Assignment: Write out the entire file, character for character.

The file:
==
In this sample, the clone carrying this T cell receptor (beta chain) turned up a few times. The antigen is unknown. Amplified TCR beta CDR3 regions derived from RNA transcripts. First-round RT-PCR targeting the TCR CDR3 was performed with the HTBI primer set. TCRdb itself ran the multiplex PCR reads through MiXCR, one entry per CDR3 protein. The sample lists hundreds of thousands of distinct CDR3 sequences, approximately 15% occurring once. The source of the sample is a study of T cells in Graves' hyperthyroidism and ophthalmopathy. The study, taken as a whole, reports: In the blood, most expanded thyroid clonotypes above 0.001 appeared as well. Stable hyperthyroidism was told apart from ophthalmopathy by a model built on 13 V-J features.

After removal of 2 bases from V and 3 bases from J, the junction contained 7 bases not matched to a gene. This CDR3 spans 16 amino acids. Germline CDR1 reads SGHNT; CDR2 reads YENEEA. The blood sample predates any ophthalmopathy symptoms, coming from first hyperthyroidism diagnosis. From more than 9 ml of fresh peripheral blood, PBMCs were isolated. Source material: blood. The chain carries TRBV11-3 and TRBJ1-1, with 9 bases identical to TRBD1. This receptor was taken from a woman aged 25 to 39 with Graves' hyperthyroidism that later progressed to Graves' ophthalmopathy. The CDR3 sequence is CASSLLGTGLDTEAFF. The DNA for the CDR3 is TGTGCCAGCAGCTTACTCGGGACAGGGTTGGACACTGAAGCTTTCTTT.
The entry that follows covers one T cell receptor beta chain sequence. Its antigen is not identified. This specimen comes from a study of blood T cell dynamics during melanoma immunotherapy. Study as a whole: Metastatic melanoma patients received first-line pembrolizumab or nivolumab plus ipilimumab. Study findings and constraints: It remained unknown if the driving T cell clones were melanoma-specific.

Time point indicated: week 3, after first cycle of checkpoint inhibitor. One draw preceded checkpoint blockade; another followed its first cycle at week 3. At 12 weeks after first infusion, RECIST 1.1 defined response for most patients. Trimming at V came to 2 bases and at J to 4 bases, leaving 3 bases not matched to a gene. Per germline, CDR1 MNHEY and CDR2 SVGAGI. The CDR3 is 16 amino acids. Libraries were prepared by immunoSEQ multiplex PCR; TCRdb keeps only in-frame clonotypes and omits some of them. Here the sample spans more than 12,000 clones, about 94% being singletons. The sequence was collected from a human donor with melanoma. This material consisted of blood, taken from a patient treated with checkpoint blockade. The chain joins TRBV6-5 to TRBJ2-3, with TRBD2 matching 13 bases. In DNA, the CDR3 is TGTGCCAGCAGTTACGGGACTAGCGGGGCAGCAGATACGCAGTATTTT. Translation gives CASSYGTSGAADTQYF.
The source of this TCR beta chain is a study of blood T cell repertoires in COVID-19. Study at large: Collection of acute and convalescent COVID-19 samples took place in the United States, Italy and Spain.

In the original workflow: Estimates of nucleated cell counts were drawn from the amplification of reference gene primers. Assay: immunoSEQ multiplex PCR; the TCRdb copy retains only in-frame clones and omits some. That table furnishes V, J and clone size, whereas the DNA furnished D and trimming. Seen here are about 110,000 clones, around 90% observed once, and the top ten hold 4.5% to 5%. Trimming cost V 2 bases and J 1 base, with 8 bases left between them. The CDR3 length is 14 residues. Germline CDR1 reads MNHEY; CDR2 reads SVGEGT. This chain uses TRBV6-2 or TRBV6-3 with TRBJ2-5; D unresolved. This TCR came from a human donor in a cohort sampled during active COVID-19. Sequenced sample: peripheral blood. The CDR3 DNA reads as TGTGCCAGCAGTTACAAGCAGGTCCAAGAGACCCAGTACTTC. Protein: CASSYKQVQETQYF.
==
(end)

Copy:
In this sample, the clone carrying this T cell receptor (beta chain) turned up a few times. The antigen is unknown. Amplified TCR beta CDR3 regions derived from RNA transcripts. First-round RT-PCR targeting the TCR CDR3 was performed with the HTBI primer set. TCRdb itself ran the multiplex PCR reads through MiXCR, one entry per CDR3 protein. The sample lists hundreds of thousands of distinct CDR3 sequences, approximately 15% occurring once. The source of the sample is a study of T cells in Graves' hyperthyroidism and ophthalmopathy. The study, taken as a whole, reports: In the blood, most expanded thyroid clonotypes above 0.001 appeared as well. Stable hyperthyroidism was told apart from ophthalmopathy by a model built on 13 V-J features.

After removal of 2 bases from V and 3 bases from J, the junction contained 7 bases not matched to a gene. This CDR3 spans 16 amino acids. Germline CDR1 reads SGHNT; CDR2 reads YENEEA. The blood sample predates any ophthalmopathy symptoms, coming from first hyperthyroidism diagnosis. From more than 9 ml of fresh peripheral blood, PBMCs were isolated. Source material: blood. The chain carries TRBV11-3 and TRBJ1-1, with 9 bases identical to TRBD1. This receptor was taken from a woman aged 25 to 39 with Graves' hyperthyroidism that later progressed to Graves' ophthalmopathy. The CDR3 sequence is CASSLLGTGLDTEAFF. The DNA for the CDR3 is TGTGCCAGCAGCTTACTCGGGACAGGGTTGGACACTGAAGCTTTCTTT.
The entry that follows covers one T cell receptor beta chain sequence. Its antigen is not identified. This specimen comes from a study of blood T cell dynamics during melanoma immunotherapy. Study as a whole: Metastatic melanoma patients received first-line pembrolizumab or nivolumab plus ipilimumab. Study findings and constraints: It remained unknown if the driving T cell clones were melanoma-specific.

Time point indicated: week 3, after first cycle of checkpoint inhibitor. One draw preceded checkpoint blockade; another followed its first cycle at week 3. At 12 weeks after first infusion, RECIST 1.1 defined response for most patients. Trimming at V came to 2 bases and at J to 4 bases, leaving 3 bases not matched to a gene. Per germline, CDR1 MNHEY and CDR2 SVGAGI. The CDR3 is 16 amino acids. Libraries were prepared by immunoSEQ multiplex PCR; TCRdb keeps only in-frame clonotypes and omits some of them. Here the sample spans more than 12,000 clones, about 94% being singletons. The sequence was collected from a human donor with melanoma. This material consisted of blood, taken from a patient treated with checkpoint blockade. The chain joins TRBV6-5 to TRBJ2-3, with TRBD2 matching 13 bases. In DNA, the CDR3 is TGTGCCAGCAGTTACGGGACTAGCGGGGCAGCAGATACGCAGTATTTT. Translation gives CASSYGTSGAADTQYF.
The source of this TCR beta chain is a study of blood T cell repertoires in COVID-19. Study at large: Collection of acute and convalescent COVID-19 samples took place in the United States, Italy and Spain.

In the original workflow: Estimates of nucleated cell counts were drawn from the amplification of reference gene primers. Assay: immunoSEQ multiplex PCR; the TCRdb copy retains only in-frame clones and omits some. That table furnishes V, J and clone size, whereas the DNA furnished D and trimming. Seen here are about 110,000 clones, around 90% observed once, and the top ten hold 4.5% to 5%. Trimming cost V 2 bases and J 1 base, with 8 bases left between them. The CDR3 length is 14 residues. Germline CDR1 reads MNHEY; CDR2 reads SVGEGT. This chain uses TRBV6-2 or TRBV6-3 with TRBJ2-5; D unresolved. This TCR came from a human donor in a cohort sampled during active COVID-19. Sequenced sample: peripheral blood. The CDR3 DNA reads as TGTGCCAGCAGTTACAAGCAGGTCCAAGAGACCCAGTACTTC. Protein: CASSYKQVQETQYF.